"Part 2 of the Rules sets out the overriding objective that is to be applied whenever the court exercises its powers under the Rules, or interprets any rule or practice direction. Part 3 contains provisions for interpreting the Rules and for the Civil Procedure Rules 1998 to be applied insofar as may be necessary to further the overriding objective. Part 4 makes provision as to court documents, including the requirement for certain documents to be verified by a statement of truth. Part 5 sets out the court's general case management powers, and includes the power to dispense with the requirement of any rule. The Rules provide procedures for serving documents (Part 6), notifying the person who lacks capacity and who is the subject matter of the application of certain documents and events (Part 7), seeking permission to start proceedings (Part 8), starting proceedings (Part 9), making interim applications and applications within proceedings (Part 10), as to how applications will be dealt with (Part 12) and as to hearings (Part 13), including provisions as to publication of information and as to privacy and publicity of proceedings.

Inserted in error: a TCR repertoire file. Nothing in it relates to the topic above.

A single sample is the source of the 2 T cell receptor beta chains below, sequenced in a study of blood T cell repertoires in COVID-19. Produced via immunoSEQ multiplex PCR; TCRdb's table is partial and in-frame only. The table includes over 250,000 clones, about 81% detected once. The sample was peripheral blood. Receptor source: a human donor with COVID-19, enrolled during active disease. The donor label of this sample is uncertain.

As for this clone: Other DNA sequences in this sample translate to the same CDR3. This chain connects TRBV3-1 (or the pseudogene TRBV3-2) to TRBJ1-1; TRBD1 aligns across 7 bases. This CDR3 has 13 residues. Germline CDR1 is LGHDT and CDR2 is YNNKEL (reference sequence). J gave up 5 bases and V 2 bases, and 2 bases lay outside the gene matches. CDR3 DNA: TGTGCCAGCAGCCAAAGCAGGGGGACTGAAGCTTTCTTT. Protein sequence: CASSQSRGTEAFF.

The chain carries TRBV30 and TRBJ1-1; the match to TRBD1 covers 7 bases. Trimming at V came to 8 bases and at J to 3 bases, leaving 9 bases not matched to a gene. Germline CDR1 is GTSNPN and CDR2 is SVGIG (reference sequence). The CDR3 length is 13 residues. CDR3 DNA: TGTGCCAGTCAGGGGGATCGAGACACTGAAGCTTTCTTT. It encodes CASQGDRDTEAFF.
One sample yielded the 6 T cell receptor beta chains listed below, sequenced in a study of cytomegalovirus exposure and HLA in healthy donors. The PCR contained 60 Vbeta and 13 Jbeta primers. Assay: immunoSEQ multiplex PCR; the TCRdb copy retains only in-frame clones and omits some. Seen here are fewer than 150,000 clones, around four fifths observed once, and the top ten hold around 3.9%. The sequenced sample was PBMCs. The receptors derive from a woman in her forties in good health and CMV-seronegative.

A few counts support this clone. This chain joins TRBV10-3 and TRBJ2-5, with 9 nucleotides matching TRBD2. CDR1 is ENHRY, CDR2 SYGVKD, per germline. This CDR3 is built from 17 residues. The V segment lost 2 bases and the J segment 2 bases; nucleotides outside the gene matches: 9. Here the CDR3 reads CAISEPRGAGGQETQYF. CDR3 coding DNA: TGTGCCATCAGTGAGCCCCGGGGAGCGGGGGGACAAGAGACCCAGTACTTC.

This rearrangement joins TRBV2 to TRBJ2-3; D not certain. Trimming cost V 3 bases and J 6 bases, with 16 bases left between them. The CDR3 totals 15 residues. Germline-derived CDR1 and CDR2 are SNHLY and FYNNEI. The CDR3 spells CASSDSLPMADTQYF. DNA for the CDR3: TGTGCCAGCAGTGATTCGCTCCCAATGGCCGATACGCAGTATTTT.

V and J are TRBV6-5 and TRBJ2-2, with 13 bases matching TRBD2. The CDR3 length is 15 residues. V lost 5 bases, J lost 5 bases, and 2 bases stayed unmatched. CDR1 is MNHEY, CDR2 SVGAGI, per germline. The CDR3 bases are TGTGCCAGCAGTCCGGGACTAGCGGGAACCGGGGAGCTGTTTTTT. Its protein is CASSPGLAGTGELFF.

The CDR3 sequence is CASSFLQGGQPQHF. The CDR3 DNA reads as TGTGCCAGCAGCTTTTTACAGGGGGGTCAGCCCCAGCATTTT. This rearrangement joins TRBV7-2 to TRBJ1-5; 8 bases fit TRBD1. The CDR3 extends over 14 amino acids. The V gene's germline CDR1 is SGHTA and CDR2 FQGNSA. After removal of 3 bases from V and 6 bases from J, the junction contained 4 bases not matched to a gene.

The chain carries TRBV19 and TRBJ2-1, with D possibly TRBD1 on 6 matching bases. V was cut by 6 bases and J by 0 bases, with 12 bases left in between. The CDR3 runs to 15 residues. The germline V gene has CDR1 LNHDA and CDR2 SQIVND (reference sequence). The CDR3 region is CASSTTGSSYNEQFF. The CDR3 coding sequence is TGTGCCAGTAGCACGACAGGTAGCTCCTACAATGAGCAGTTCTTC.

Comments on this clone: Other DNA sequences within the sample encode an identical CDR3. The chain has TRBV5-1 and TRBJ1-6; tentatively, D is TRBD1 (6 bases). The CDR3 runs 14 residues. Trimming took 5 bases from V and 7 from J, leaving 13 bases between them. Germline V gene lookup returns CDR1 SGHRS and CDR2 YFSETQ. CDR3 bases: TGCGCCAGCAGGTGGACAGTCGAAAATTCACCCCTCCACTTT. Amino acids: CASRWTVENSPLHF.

"The Rules set out procedures to be followed in relation to evidence (Parts 14 and 15), disclosure (Part 16), appointment of litigation friends (Part 17), change of solicitor (Part 18), costs (Part 19), appeals (Part 20), the enforcement of orders (Part 21) and transitory and transitional matters (Part 22). The detail of the transitional and transitory procedures is provided in the practice directions."
- Alex Ruck Keene, 'Court of Protection Rules as of 1st July 2015 (unofficial version)' (Court of Protection Handbook Blog, 11/3/15)†